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Explore Mars With NASA’s New Google Earth-Like Tool For Mars, The Mars Trek

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It will be a long time until actual human expeditions to the red planet take place, but don’t you worry folks, NASA recently released a website which lets you explore Mars’ features. The service is called Mars Trek and it lets you explore Mars through interactive maps made up of images and data from the space agency, including rover mission photos.

The app is more or less like Google Earth for Mars and you can even search for places of note to explore. The planet has been mapped and there are various bookmarks that NASA has placed for you to run through including the landing sites for all four of NASA’s Mars rovers (Sojourner, Spirit, Opportunity and Curiosity), as well as the Phoenix lander. The red planet can be viewed in both 2D and 3D and you can zoom in to get a better look at the topography.

The service has many exciting features which include overlaying visual data supplied by various instruments aboard the Mars Global Surveyor spacecraft, whilst exploring the terrain, viewing a colour map of elevation using data from the Mars Orbiter Laser Altimeter, topography view in black-and-white using data from the Mars Orbiter Camera and viewing landscape features in thermal infrared and visible near-infrared using data from the Thermal Emission Spectrometer.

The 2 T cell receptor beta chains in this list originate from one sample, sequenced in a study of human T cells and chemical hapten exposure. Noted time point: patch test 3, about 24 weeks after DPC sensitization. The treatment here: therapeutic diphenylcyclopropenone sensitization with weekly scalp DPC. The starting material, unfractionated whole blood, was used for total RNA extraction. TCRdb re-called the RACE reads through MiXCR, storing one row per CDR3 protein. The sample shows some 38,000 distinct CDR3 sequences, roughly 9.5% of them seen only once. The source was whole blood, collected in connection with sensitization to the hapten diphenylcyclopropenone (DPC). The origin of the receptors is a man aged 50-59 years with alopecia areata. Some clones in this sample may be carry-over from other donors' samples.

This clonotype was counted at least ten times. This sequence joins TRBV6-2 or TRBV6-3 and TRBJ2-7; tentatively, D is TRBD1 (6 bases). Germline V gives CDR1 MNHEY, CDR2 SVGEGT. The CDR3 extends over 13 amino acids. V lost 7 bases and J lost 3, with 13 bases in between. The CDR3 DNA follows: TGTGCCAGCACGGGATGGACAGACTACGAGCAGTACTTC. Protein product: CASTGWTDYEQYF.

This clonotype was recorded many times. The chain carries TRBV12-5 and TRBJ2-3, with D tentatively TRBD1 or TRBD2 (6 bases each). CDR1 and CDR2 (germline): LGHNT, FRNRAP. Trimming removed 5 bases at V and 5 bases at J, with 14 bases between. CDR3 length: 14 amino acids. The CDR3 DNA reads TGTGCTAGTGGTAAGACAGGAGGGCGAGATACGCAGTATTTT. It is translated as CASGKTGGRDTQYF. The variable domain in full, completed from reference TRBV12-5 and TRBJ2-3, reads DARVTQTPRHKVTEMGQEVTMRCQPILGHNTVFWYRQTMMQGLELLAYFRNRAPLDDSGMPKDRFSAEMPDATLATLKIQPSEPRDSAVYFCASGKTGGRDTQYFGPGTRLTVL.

The app allows you to explore all the important features of Mars including Olympus Mons, the highest peak in the solar system, Valles Marineris, a gash of canyons in the planet’s crust over 4,000 kilometres (2,485 miles long), probably caused by tectonic movements and much more.

If you come across a feature of Mars that you wish to display at your home or workplace, there is one feature of the app that could be quite useful for that. Using a built-in tool you can select an area or choose a pre-selected area and download a high-resolution STL file that can be printed using a 3D printer.

Not just that, you could print the STL files onto flat planes too, if you wish to, or you don’t want to put in as much an effort to get a 3D sphere.

Not long time back, ISRO too released a 3D mapped video of the Martian surface, detailing that topographical features of the red planet, all made from photographs clicked by Asia’s first successful probe to Mars, the Mars orbiter mission.


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